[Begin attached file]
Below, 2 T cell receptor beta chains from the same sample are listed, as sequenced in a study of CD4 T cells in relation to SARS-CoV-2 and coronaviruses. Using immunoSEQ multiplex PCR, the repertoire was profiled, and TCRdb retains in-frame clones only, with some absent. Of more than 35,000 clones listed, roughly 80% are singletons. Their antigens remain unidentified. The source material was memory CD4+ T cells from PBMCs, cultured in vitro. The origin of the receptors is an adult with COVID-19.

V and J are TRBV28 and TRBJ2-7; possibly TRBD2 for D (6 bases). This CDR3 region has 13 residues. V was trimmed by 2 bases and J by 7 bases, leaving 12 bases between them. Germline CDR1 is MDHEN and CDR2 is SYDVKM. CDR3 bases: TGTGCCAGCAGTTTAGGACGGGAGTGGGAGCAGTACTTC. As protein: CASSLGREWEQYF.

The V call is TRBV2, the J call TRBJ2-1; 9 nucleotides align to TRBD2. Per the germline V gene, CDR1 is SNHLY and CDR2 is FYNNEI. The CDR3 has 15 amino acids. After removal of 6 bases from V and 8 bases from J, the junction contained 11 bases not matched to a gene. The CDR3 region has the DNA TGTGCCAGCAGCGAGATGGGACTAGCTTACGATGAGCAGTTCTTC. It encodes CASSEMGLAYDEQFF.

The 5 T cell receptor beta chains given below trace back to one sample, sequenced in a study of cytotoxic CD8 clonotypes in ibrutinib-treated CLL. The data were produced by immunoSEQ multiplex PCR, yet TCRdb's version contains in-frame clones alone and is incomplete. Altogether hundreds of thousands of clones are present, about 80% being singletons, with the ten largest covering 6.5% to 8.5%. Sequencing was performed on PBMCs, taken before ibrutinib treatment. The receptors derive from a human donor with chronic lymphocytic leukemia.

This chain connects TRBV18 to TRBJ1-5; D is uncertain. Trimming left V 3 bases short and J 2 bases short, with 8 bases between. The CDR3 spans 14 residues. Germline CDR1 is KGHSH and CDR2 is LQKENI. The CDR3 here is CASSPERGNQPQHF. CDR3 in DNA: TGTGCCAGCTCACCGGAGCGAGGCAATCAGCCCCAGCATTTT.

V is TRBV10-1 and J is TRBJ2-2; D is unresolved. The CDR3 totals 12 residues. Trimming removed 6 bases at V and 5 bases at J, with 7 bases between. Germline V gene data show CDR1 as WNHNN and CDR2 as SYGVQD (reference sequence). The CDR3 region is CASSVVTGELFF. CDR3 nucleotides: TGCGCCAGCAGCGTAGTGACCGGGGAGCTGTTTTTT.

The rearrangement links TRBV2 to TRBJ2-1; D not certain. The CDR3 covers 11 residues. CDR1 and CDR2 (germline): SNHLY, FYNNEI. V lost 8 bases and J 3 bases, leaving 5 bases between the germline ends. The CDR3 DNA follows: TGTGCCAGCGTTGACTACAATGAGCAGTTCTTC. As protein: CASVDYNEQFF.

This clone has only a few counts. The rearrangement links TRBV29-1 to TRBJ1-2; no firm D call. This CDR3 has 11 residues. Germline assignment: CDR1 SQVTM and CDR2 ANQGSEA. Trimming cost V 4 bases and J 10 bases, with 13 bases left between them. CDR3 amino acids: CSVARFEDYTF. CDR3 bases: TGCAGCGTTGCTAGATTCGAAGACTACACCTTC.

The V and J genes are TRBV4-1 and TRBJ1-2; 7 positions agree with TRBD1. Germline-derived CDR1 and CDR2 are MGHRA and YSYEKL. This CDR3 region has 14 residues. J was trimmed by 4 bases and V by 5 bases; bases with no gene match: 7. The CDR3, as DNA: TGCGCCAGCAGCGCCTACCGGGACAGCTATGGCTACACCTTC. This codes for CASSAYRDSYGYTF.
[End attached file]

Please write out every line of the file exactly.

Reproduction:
Below, 2 T cell receptor beta chains from the same sample are listed, as sequenced in a study of CD4 T cells in relation to SARS-CoV-2 and coronaviruses. Using immunoSEQ multiplex PCR, the repertoire was profiled, and TCRdb retains in-frame clones only, with some absent. Of more than 35,000 clones listed, roughly 80% are singletons. Their antigens remain unidentified. The source material was memory CD4+ T cells from PBMCs, cultured in vitro. The origin of the receptors is an adult with COVID-19.

V and J are TRBV28 and TRBJ2-7; possibly TRBD2 for D (6 bases). This CDR3 region has 13 residues. V was trimmed by 2 bases and J by 7 bases, leaving 12 bases between them. Germline CDR1 is MDHEN and CDR2 is SYDVKM. CDR3 bases: TGTGCCAGCAGTTTAGGACGGGAGTGGGAGCAGTACTTC. As protein: CASSLGREWEQYF.

The V call is TRBV2, the J call TRBJ2-1; 9 nucleotides align to TRBD2. Per the germline V gene, CDR1 is SNHLY and CDR2 is FYNNEI. The CDR3 has 15 amino acids. After removal of 6 bases from V and 8 bases from J, the junction contained 11 bases not matched to a gene. The CDR3 region has the DNA TGTGCCAGCAGCGAGATGGGACTAGCTTACGATGAGCAGTTCTTC. It encodes CASSEMGLAYDEQFF.

The 5 T cell receptor beta chains given below trace back to one sample, sequenced in a study of cytotoxic CD8 clonotypes in ibrutinib-treated CLL. The data were produced by immunoSEQ multiplex PCR, yet TCRdb's version contains in-frame clones alone and is incomplete. Altogether hundreds of thousands of clones are present, about 80% being singletons, with the ten largest covering 6.5% to 8.5%. Sequencing was performed on PBMCs, taken before ibrutinib treatment. The receptors derive from a human donor with chronic lymphocytic leukemia.

This chain connects TRBV18 to TRBJ1-5; D is uncertain. Trimming left V 3 bases short and J 2 bases short, with 8 bases between. The CDR3 spans 14 residues. Germline CDR1 is KGHSH and CDR2 is LQKENI. The CDR3 here is CASSPERGNQPQHF. CDR3 in DNA: TGTGCCAGCTCACCGGAGCGAGGCAATCAGCCCCAGCATTTT.

V is TRBV10-1 and J is TRBJ2-2; D is unresolved. The CDR3 totals 12 residues. Trimming removed 6 bases at V and 5 bases at J, with 7 bases between. Germline V gene data show CDR1 as WNHNN and CDR2 as SYGVQD (reference sequence). The CDR3 region is CASSVVTGELFF. CDR3 nucleotides: TGCGCCAGCAGCGTAGTGACCGGGGAGCTGTTTTTT.

The rearrangement links TRBV2 to TRBJ2-1; D not certain. The CDR3 covers 11 residues. CDR1 and CDR2 (germline): SNHLY, FYNNEI. V lost 8 bases and J 3 bases, leaving 5 bases between the germline ends. The CDR3 DNA follows: TGTGCCAGCGTTGACTACAATGAGCAGTTCTTC. As protein: CASVDYNEQFF.

This clone has only a few counts. The rearrangement links TRBV29-1 to TRBJ1-2; no firm D call. This CDR3 has 11 residues. Germline assignment: CDR1 SQVTM and CDR2 ANQGSEA. Trimming cost V 4 bases and J 10 bases, with 13 bases left between them. CDR3 amino acids: CSVARFEDYTF. CDR3 bases: TGCAGCGTTGCTAGATTCGAAGACTACACCTTC.

The V and J genes are TRBV4-1 and TRBJ1-2; 7 positions agree with TRBD1. Germline-derived CDR1 and CDR2 are MGHRA and YSYEKL. This CDR3 region has 14 residues. J was trimmed by 4 bases and V by 5 bases; bases with no gene match: 7. The CDR3, as DNA: TGCGCCAGCAGCGCCTACCGGGACAGCTATGGCTACACCTTC. This codes for CASSAYRDSYGYTF.